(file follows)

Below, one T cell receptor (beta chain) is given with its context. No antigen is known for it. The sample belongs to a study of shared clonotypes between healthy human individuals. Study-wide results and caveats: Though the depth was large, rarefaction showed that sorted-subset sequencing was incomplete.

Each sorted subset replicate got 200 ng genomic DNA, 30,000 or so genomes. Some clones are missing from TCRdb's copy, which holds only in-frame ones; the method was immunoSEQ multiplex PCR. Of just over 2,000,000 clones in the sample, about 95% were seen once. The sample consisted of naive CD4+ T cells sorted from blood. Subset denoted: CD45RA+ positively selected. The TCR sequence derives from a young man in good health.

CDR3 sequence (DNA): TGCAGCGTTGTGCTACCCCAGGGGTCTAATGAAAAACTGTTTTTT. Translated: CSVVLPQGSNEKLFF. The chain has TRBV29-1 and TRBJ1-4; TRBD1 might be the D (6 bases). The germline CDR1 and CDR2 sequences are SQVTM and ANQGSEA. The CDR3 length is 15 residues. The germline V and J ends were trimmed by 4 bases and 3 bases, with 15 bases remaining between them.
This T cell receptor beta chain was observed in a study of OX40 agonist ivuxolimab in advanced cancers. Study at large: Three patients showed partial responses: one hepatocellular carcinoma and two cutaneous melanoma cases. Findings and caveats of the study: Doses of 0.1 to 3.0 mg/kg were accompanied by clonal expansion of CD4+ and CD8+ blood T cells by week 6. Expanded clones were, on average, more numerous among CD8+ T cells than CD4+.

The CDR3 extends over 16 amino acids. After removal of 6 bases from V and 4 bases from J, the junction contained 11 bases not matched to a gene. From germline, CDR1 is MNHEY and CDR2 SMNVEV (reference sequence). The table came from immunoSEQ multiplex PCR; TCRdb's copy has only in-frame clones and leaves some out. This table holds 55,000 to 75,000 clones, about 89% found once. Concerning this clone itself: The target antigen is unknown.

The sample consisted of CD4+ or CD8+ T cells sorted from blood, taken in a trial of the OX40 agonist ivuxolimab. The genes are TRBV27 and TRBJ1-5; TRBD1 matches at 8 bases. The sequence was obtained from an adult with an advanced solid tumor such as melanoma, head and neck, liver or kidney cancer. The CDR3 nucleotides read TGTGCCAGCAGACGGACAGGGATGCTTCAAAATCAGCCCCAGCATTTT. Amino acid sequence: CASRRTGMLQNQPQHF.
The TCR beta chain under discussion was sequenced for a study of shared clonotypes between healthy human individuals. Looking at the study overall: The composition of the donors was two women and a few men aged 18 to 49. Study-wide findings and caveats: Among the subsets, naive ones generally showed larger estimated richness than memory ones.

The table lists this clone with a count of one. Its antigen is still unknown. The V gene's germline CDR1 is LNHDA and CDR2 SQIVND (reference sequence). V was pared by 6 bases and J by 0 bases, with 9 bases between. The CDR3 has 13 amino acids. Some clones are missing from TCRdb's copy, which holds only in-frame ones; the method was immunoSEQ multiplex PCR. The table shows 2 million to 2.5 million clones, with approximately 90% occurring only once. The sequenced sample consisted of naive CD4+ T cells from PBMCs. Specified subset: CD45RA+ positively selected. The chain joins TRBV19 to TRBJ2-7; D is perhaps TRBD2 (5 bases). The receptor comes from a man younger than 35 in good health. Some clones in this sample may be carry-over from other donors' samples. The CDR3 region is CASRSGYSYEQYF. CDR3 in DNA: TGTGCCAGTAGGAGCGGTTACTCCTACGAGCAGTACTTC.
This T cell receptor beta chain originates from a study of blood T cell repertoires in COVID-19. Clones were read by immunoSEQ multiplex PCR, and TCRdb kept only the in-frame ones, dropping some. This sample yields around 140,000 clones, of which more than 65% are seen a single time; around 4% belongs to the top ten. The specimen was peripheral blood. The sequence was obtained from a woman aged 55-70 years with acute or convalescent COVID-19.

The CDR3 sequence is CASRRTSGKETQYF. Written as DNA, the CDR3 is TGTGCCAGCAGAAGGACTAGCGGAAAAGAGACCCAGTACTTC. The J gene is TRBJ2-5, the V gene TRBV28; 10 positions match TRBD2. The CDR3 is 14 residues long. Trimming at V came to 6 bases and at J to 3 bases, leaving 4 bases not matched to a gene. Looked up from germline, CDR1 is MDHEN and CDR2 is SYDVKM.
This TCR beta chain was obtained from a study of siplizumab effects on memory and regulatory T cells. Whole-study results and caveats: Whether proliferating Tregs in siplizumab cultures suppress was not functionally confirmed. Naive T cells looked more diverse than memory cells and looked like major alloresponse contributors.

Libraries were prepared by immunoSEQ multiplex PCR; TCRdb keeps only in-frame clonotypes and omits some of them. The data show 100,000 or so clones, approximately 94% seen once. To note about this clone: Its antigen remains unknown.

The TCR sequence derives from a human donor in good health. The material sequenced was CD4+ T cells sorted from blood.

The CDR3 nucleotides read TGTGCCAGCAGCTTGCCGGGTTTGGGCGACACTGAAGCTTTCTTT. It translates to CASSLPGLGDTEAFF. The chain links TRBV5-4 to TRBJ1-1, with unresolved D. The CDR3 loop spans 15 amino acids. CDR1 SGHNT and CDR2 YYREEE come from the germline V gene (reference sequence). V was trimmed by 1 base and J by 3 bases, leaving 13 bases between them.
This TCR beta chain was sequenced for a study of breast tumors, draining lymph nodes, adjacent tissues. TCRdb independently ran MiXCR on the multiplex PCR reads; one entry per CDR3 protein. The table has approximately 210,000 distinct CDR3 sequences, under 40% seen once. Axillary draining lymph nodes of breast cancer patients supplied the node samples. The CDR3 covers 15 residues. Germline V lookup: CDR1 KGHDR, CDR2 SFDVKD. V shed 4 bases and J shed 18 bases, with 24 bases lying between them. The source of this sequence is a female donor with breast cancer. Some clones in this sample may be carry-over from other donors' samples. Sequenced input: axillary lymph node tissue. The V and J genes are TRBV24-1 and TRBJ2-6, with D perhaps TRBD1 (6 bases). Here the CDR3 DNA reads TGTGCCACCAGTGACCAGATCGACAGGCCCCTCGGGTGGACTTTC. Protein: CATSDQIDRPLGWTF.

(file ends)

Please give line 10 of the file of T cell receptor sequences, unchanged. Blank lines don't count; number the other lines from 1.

The CDR3 sequence is CASRRTSGKETQYF. Written as DNA, the CDR3 is TGTGCCAGCAGAAGGACTAGCGGAAAAGAGACCCAGTACTTC. The J gene is TRBJ2-5, the V gene TRBV28; 10 positions match TRBD2. The CDR3 is 14 residues long. Trimming at V came to 6 bases and at J to 3 bases, leaving 4 bases not matched to a gene. Looked up from germline, CDR1 is MDHEN and CDR2 is SYDVKM.